A cunning addition is that the "frame_align" component (further downstream) can send back signals to skip a additional bit. This allows it to hunt for the 8b/10b sync codeword and correctly frame the data, This is a little slower to sync than searching in the final frames (as only one alignment is tested at a time), but uses minimal logic resources.
Collecting the sub-frames into frames
At approximately 102,000,000 sub-frames per second the rate of data is still too high for most complex FPGA logic (e.g. a CPU). Two subframes are assembled into a single ten bit frame, and this can then be passed off to the rest of the design. Ten bit frames are ideal, as they can then be passed through a 8b/10b decoder to recover the transmitted data.
Clock domain crossing from from the high speed to low speed logic
For the high speed logic to signal the low speed logic that a new frame has arrive a signal line is toggled. When the low speed logic sees this signal toggle it must capture (and then process) the newly arrived frame. The signal line will toggle approximately 5/4ths of the 64MHz slow speed clock, ensuring that the slow speed logic will never miss a frame.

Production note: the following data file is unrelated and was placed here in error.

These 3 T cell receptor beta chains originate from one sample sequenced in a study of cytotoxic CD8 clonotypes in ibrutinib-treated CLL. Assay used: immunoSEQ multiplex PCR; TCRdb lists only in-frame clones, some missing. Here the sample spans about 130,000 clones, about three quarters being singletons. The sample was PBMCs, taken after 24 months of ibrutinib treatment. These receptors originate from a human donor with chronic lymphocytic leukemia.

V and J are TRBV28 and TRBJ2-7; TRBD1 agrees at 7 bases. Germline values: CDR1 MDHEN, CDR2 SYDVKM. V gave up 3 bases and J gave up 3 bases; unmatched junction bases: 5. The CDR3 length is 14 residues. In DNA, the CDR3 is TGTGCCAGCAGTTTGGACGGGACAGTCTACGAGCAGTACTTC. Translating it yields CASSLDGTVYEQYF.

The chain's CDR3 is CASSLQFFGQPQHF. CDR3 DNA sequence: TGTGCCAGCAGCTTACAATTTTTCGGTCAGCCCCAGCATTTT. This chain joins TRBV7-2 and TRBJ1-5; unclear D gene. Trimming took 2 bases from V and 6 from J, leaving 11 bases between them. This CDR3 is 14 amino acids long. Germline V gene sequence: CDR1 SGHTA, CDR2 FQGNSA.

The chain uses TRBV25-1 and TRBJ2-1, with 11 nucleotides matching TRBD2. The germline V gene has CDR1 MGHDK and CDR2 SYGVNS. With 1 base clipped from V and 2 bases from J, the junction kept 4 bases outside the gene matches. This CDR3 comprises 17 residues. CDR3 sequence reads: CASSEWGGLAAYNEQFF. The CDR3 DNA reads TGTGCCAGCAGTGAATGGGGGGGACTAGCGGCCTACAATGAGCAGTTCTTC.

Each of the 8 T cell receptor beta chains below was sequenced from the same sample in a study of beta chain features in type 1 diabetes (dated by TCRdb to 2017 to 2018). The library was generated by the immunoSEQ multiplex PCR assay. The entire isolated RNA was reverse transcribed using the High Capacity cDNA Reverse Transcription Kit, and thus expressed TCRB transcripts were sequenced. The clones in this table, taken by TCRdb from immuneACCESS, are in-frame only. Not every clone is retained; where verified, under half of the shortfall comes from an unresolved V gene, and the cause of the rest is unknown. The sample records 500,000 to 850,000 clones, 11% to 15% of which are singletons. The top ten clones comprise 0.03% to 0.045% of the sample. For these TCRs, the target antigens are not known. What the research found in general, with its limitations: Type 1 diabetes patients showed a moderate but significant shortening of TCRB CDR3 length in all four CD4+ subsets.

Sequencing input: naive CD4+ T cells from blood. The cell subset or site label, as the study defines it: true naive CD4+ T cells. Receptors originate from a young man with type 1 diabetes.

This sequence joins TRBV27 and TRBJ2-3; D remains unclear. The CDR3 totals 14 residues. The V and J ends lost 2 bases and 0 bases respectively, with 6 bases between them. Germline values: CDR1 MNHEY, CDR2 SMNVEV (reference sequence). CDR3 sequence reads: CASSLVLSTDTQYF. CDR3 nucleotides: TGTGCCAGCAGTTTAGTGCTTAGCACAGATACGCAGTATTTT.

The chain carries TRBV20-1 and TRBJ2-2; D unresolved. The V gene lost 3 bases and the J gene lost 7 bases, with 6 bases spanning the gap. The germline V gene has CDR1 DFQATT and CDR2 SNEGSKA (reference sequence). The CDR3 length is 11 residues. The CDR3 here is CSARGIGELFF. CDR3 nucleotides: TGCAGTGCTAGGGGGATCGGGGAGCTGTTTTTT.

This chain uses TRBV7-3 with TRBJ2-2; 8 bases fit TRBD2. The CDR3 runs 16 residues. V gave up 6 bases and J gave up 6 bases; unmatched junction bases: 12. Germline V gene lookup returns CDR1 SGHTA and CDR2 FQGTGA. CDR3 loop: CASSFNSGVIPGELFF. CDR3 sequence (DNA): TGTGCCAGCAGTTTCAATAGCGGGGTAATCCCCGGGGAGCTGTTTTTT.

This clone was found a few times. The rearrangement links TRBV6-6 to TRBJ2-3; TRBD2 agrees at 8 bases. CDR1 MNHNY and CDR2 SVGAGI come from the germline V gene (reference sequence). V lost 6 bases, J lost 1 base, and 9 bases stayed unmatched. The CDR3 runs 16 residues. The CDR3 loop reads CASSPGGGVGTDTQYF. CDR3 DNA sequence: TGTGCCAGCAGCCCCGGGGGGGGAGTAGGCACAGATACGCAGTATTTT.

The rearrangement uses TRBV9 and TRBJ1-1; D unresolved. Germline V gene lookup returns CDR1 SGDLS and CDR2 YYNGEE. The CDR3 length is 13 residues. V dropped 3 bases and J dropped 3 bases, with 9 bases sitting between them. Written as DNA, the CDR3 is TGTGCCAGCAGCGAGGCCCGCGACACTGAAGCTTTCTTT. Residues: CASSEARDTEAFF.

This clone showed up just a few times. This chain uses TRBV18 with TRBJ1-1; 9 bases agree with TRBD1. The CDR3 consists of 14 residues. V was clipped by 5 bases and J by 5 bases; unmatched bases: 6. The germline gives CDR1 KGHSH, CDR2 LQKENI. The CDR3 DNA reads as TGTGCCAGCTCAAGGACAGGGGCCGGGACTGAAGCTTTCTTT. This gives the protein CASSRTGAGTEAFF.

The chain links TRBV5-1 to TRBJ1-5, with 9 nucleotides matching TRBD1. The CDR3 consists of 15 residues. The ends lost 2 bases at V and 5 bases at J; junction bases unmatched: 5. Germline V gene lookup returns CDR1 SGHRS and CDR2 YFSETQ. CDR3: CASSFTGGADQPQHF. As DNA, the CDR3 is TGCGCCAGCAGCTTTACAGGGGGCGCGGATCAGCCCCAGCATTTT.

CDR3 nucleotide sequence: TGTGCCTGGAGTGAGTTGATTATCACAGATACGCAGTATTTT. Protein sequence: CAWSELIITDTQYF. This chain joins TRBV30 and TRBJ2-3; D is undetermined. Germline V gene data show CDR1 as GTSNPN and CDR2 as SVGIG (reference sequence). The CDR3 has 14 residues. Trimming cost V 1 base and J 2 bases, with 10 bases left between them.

In the project's zip file is the full project for the design, including a transmitter, receiver and verifier.
The transmitter sends [sync codeword] and 8b/10b coded values for 'H', 'e', 'l', 'l', 'o' over and over again, at 51.2MB/s.
The receiver checks that only those five frames are received, and maintains a count of unexpected frames and the number of times sync has been lost.
The LEDS display "sync" (one bit), Loss of sync count (3 bits), bad frames (4 bits).
The RS232 serial port on the receiver shows the raw frames as they arrive, six zeros, the "drop a bit" toggle signal (used when attempting to sync), and then the 'synced' status signal.
This has been left running for twenty four hours with four frame errors being observed, and no loss of sync. During this time approximately 4TB of data was transferred. All four frame errors occurred when I at the desk, which was only for an hour or so of the test period. It might just be a loose wire / vibration thing.
The verification module itself has been tested by unplugging the signal wires. This caused at least one loss of sync error, and the frame error values to count.
A zip file of the project is here File:HighSpeedLink.zip